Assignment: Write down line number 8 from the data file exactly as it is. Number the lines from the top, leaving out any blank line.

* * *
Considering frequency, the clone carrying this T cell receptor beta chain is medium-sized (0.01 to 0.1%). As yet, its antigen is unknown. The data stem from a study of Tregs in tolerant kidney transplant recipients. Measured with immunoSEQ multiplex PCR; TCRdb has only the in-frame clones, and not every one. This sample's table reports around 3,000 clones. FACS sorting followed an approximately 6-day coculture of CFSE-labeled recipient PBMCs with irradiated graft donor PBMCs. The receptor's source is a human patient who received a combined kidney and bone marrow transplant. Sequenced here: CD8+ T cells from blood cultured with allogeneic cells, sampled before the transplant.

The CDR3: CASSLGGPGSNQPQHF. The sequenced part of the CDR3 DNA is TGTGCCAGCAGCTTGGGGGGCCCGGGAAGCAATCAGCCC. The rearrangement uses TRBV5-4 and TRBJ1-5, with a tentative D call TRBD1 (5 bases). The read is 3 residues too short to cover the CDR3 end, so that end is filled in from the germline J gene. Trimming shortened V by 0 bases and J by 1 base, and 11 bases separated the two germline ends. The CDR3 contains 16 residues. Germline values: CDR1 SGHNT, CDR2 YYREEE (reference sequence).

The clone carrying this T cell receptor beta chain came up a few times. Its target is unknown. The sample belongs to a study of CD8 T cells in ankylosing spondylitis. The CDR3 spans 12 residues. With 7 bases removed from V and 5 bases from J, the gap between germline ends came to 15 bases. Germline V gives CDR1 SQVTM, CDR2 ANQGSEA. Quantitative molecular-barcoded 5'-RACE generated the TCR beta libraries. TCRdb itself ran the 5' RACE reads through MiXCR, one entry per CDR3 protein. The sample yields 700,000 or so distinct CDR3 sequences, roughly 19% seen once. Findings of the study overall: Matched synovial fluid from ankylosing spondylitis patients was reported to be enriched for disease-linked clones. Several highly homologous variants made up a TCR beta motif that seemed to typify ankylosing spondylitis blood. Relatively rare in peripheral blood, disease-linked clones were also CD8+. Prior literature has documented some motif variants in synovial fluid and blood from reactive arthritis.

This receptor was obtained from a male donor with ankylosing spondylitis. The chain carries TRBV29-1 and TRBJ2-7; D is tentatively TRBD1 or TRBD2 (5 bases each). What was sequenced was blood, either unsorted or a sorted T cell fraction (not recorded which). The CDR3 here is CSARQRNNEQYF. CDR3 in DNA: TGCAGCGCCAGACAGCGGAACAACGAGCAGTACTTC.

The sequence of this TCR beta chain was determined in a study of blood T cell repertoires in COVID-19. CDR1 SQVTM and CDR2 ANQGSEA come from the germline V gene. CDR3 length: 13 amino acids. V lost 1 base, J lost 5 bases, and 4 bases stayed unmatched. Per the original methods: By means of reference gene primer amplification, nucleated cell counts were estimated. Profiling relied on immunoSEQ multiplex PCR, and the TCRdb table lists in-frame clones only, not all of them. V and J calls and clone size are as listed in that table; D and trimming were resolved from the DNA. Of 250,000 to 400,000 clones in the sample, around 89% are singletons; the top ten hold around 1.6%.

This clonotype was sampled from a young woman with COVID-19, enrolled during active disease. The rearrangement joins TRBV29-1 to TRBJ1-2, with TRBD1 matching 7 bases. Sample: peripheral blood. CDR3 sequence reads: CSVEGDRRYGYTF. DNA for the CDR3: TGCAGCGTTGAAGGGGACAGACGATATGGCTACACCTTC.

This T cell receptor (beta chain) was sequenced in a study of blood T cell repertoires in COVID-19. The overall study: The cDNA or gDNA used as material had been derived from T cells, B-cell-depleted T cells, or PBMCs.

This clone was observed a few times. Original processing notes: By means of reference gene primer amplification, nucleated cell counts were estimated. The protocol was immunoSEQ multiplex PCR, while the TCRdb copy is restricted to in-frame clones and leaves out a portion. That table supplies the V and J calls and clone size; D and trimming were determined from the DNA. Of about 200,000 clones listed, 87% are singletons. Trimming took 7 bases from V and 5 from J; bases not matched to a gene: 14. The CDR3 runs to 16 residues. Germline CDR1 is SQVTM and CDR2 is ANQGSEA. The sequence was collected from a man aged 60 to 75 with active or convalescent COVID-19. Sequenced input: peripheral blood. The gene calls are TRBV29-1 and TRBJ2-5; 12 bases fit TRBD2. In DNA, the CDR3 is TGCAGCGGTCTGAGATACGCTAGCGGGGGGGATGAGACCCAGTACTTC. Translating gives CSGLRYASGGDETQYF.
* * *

This clone was observed a few times. Original processing notes: By means of reference gene primer amplification, nucleated cell counts were estimated. The protocol was immunoSEQ multiplex PCR, while the TCRdb copy is restricted to in-frame clones and leaves out a portion. That table supplies the V and J calls and clone size; D and trimming were determined from the DNA. Of about 200,000 clones listed, 87% are singletons. Trimming took 7 bases from V and 5 from J; bases not matched to a gene: 14. The CDR3 runs to 16 residues. Germline CDR1 is SQVTM and CDR2 is ANQGSEA. The sequence was collected from a man aged 60 to 75 with active or convalescent COVID-19. Sequenced input: peripheral blood. The gene calls are TRBV29-1 and TRBJ2-5; 12 bases fit TRBD2. In DNA, the CDR3 is TGCAGCGGTCTGAGATACGCTAGCGGGGGGGATGAGACCCAGTACTTC. Translating gives CSGLRYASGGDETQYF.